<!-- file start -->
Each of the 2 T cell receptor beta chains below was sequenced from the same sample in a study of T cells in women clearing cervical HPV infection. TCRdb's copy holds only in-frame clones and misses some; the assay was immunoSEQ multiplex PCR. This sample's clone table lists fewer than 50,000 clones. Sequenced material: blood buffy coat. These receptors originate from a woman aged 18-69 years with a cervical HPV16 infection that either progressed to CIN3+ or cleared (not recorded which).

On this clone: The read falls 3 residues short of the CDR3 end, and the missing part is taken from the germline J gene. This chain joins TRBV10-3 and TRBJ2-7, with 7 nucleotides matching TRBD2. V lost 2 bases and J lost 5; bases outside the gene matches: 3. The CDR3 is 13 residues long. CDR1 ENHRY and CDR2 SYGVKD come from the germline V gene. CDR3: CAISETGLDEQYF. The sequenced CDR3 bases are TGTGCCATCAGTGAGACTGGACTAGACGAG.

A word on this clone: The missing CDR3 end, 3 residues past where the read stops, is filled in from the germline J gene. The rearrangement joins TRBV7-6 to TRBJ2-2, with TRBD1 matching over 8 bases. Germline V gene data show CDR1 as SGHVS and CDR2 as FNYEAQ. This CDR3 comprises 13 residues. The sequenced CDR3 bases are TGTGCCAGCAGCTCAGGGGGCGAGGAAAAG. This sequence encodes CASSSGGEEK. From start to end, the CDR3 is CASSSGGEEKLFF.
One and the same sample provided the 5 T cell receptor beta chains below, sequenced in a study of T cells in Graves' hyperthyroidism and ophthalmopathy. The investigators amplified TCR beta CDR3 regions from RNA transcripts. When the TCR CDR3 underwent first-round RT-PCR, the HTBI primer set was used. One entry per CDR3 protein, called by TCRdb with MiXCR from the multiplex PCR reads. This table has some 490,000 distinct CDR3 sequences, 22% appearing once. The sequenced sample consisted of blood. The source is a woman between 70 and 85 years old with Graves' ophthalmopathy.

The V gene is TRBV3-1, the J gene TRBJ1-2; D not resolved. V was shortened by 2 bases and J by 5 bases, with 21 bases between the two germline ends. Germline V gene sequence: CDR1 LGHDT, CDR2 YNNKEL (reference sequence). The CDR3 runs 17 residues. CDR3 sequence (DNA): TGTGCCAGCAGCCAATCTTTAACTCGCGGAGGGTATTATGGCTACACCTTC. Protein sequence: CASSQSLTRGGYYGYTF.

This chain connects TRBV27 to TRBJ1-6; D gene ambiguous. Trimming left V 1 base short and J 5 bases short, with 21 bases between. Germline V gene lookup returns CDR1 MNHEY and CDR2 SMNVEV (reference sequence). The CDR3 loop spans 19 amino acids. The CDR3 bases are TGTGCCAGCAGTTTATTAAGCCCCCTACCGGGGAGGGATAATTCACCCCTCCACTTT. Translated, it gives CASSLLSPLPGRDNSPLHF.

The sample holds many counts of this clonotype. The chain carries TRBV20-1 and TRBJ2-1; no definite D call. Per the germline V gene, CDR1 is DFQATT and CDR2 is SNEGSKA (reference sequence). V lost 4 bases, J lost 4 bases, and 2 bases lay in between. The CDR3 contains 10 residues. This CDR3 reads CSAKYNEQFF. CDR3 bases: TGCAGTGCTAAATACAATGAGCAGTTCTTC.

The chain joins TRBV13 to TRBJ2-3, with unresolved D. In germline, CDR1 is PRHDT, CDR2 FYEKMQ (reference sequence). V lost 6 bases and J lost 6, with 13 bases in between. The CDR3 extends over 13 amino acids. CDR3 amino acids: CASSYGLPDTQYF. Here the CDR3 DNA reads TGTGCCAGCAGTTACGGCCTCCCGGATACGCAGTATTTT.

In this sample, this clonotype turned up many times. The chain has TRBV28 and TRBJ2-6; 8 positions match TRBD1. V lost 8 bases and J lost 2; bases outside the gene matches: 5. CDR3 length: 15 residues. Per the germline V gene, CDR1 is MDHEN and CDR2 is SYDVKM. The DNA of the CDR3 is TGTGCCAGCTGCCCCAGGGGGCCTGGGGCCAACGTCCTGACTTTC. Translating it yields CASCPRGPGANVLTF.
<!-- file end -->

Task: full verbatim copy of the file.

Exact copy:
Each of the 2 T cell receptor beta chains below was sequenced from the same sample in a study of T cells in women clearing cervical HPV infection. TCRdb's copy holds only in-frame clones and misses some; the assay was immunoSEQ multiplex PCR. This sample's clone table lists fewer than 50,000 clones. Sequenced material: blood buffy coat. These receptors originate from a woman aged 18-69 years with a cervical HPV16 infection that either progressed to CIN3+ or cleared (not recorded which).

On this clone: The read falls 3 residues short of the CDR3 end, and the missing part is taken from the germline J gene. This chain joins TRBV10-3 and TRBJ2-7, with 7 nucleotides matching TRBD2. V lost 2 bases and J lost 5; bases outside the gene matches: 3. The CDR3 is 13 residues long. CDR1 ENHRY and CDR2 SYGVKD come from the germline V gene. CDR3: CAISETGLDEQYF. The sequenced CDR3 bases are TGTGCCATCAGTGAGACTGGACTAGACGAG.

A word on this clone: The missing CDR3 end, 3 residues past where the read stops, is filled in from the germline J gene. The rearrangement joins TRBV7-6 to TRBJ2-2, with TRBD1 matching over 8 bases. Germline V gene data show CDR1 as SGHVS and CDR2 as FNYEAQ. This CDR3 comprises 13 residues. The sequenced CDR3 bases are TGTGCCAGCAGCTCAGGGGGCGAGGAAAAG. This sequence encodes CASSSGGEEK. From start to end, the CDR3 is CASSSGGEEKLFF.
One and the same sample provided the 5 T cell receptor beta chains below, sequenced in a study of T cells in Graves' hyperthyroidism and ophthalmopathy. The investigators amplified TCR beta CDR3 regions from RNA transcripts. When the TCR CDR3 underwent first-round RT-PCR, the HTBI primer set was used. One entry per CDR3 protein, called by TCRdb with MiXCR from the multiplex PCR reads. This table has some 490,000 distinct CDR3 sequences, 22% appearing once. The sequenced sample consisted of blood. The source is a woman between 70 and 85 years old with Graves' ophthalmopathy.

The V gene is TRBV3-1, the J gene TRBJ1-2; D not resolved. V was shortened by 2 bases and J by 5 bases, with 21 bases between the two germline ends. Germline V gene sequence: CDR1 LGHDT, CDR2 YNNKEL (reference sequence). The CDR3 runs 17 residues. CDR3 sequence (DNA): TGTGCCAGCAGCCAATCTTTAACTCGCGGAGGGTATTATGGCTACACCTTC. Protein sequence: CASSQSLTRGGYYGYTF.

This chain connects TRBV27 to TRBJ1-6; D gene ambiguous. Trimming left V 1 base short and J 5 bases short, with 21 bases between. Germline V gene lookup returns CDR1 MNHEY and CDR2 SMNVEV (reference sequence). The CDR3 loop spans 19 amino acids. The CDR3 bases are TGTGCCAGCAGTTTATTAAGCCCCCTACCGGGGAGGGATAATTCACCCCTCCACTTT. Translated, it gives CASSLLSPLPGRDNSPLHF.

The sample holds many counts of this clonotype. The chain carries TRBV20-1 and TRBJ2-1; no definite D call. Per the germline V gene, CDR1 is DFQATT and CDR2 is SNEGSKA (reference sequence). V lost 4 bases, J lost 4 bases, and 2 bases lay in between. The CDR3 contains 10 residues. This CDR3 reads CSAKYNEQFF. CDR3 bases: TGCAGTGCTAAATACAATGAGCAGTTCTTC.

The chain joins TRBV13 to TRBJ2-3, with unresolved D. In germline, CDR1 is PRHDT, CDR2 FYEKMQ (reference sequence). V lost 6 bases and J lost 6, with 13 bases in between. The CDR3 extends over 13 amino acids. CDR3 amino acids: CASSYGLPDTQYF. Here the CDR3 DNA reads TGTGCCAGCAGTTACGGCCTCCCGGATACGCAGTATTTT.

In this sample, this clonotype turned up many times. The chain has TRBV28 and TRBJ2-6; 8 positions match TRBD1. V lost 8 bases and J lost 2; bases outside the gene matches: 5. CDR3 length: 15 residues. Per the germline V gene, CDR1 is MDHEN and CDR2 is SYDVKM. The DNA of the CDR3 is TGTGCCAGCTGCCCCAGGGGGCCTGGGGCCAACGTCCTGACTTTC. Translating it yields CASCPRGPGANVLTF.